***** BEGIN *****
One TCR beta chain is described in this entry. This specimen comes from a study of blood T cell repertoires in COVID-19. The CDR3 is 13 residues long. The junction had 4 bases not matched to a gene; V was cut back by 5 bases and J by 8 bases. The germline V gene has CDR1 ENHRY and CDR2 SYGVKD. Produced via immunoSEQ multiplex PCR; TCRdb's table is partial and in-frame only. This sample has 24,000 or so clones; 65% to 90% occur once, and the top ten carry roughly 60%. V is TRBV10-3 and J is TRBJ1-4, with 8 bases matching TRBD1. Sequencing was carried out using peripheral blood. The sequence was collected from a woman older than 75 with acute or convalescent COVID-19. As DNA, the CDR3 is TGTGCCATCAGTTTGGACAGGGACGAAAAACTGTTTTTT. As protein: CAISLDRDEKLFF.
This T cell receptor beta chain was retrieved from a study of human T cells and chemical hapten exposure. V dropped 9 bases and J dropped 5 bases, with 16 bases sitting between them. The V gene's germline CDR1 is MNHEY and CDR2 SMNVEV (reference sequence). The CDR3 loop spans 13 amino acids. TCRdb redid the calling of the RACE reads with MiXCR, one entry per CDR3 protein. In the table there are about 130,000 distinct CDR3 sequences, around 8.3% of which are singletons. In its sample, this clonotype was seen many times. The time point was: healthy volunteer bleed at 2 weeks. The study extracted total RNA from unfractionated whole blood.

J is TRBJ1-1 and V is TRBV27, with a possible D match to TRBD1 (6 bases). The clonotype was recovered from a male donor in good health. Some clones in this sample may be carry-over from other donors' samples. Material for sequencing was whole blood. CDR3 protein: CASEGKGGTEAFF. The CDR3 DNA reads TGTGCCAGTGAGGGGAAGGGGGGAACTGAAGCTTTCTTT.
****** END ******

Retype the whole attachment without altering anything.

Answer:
One TCR beta chain is described in this entry. This specimen comes from a study of blood T cell repertoires in COVID-19. The CDR3 is 13 residues long. The junction had 4 bases not matched to a gene; V was cut back by 5 bases and J by 8 bases. The germline V gene has CDR1 ENHRY and CDR2 SYGVKD. Produced via immunoSEQ multiplex PCR; TCRdb's table is partial and in-frame only. This sample has 24,000 or so clones; 65% to 90% occur once, and the top ten carry roughly 60%. V is TRBV10-3 and J is TRBJ1-4, with 8 bases matching TRBD1. Sequencing was carried out using peripheral blood. The sequence was collected from a woman older than 75 with acute or convalescent COVID-19. As DNA, the CDR3 is TGTGCCATCAGTTTGGACAGGGACGAAAAACTGTTTTTT. As protein: CAISLDRDEKLFF.
This T cell receptor beta chain was retrieved from a study of human T cells and chemical hapten exposure. V dropped 9 bases and J dropped 5 bases, with 16 bases sitting between them. The V gene's germline CDR1 is MNHEY and CDR2 SMNVEV (reference sequence). The CDR3 loop spans 13 amino acids. TCRdb redid the calling of the RACE reads with MiXCR, one entry per CDR3 protein. In the table there are about 130,000 distinct CDR3 sequences, around 8.3% of which are singletons. In its sample, this clonotype was seen many times. The time point was: healthy volunteer bleed at 2 weeks. The study extracted total RNA from unfractionated whole blood.

J is TRBJ1-1 and V is TRBV27, with a possible D match to TRBD1 (6 bases). The clonotype was recovered from a male donor in good health. Some clones in this sample may be carry-over from other donors' samples. Material for sequencing was whole blood. CDR3 protein: CASEGKGGTEAFF. The CDR3 DNA reads TGTGCCAGTGAGGGGAAGGGGGGAACTGAAGCTTTCTTT.